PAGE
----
No. 96, Clayuda at El Fortin

Hey, kids: guess what time is it? It's time to restart that Long March known as 100 Favorite Dishes (INSERT YEAR). YEAH!!!

Hey, don't ding us for listicles: Weekly DataLab studies show ustedes love this gimmick, launched in honor of our coming Best Of issue. Besides, it is rather fun to do this for us Forkers–an opportunity to highlight dishes from restaurants we'll never full review, or secrets from old standbys. Anyhoo, let the march begin…

Dave and I have a big personal issue: he doesn't care for El Fortín, while I love it. He doesn't care that El Fortín was the first Oaxacan restaurant in Orange County, that their breakfasts are awesome–he's an El Moctezuma guy. And the big fight goes down to clayudas: he can't stand El Fortín's version, while I love them.


See also:

How can you not love it? The gigantic landscape of masa? The smear of black bean paste? The savannah of quesillo? The choice of chorizo or cecina for meat? Their black mole salsa as a dipping agent. So the repollo is a bit pointless, but not the crispiness, its utilitarian nature, its foolproof way to introduce folks to the ways of the Oaxacan.

And, actually, Dave and I are both wrong: the best Oaxacan restaurant in OC is Casa Oaxaca–but when I go there, it's for the mole. And that's another post…

The list:

97. Lunch Buffet at Dosa Express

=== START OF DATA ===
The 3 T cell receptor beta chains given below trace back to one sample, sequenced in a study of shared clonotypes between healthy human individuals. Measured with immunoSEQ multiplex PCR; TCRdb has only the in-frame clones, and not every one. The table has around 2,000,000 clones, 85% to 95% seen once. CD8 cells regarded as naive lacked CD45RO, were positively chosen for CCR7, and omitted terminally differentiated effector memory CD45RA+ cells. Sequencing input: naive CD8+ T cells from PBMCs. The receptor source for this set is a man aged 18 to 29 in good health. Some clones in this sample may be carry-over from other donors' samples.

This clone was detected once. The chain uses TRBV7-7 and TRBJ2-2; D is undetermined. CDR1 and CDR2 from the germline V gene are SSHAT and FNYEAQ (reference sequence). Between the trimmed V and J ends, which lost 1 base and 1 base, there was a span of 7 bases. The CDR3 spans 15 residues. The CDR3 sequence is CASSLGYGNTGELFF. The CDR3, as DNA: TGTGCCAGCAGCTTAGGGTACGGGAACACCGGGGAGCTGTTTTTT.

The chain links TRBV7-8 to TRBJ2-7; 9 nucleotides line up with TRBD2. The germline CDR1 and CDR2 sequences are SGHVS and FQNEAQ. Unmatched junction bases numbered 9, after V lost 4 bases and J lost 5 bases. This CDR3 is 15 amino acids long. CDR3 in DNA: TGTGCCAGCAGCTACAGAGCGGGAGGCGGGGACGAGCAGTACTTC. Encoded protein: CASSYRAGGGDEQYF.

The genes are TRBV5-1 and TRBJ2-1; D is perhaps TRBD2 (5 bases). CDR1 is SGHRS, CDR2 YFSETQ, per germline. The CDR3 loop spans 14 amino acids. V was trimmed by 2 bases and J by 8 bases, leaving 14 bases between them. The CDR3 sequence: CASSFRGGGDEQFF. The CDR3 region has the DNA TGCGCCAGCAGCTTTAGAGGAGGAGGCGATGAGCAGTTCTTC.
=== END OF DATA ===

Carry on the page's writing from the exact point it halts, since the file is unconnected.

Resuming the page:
98. The Meats at Darya in Orange
99. Panocha at Taquería Zamora
100. Bean-and-Cheese Burrito from Del Taco

They've always served morning meals but sometime in the past couple of years, they snuck in the most deceptively brilliant breakfast platter in la naranja: black beans covered lightly in cotija, rice, and fried quesillo smothered in a salsa.

That's it. None of the complexity of their moles, or the Baroque excess of a tlayuda. But this platter is spectacular because of its simplicity. While the beans and rice are as good as they can get, the fried quesillo is as wondrous as Monte Alban: the milky native fromage of Oaxaca now with a light crust, bobbing in tomato salsa that slowly spreads its heat. Coupled with their handmade tortillas, as large as hubcaps, and at a preposterous seven bucks, El Fortín's desayuno of champions is bueno–and sometimes, brevity is all that's needed to describe brilliance.

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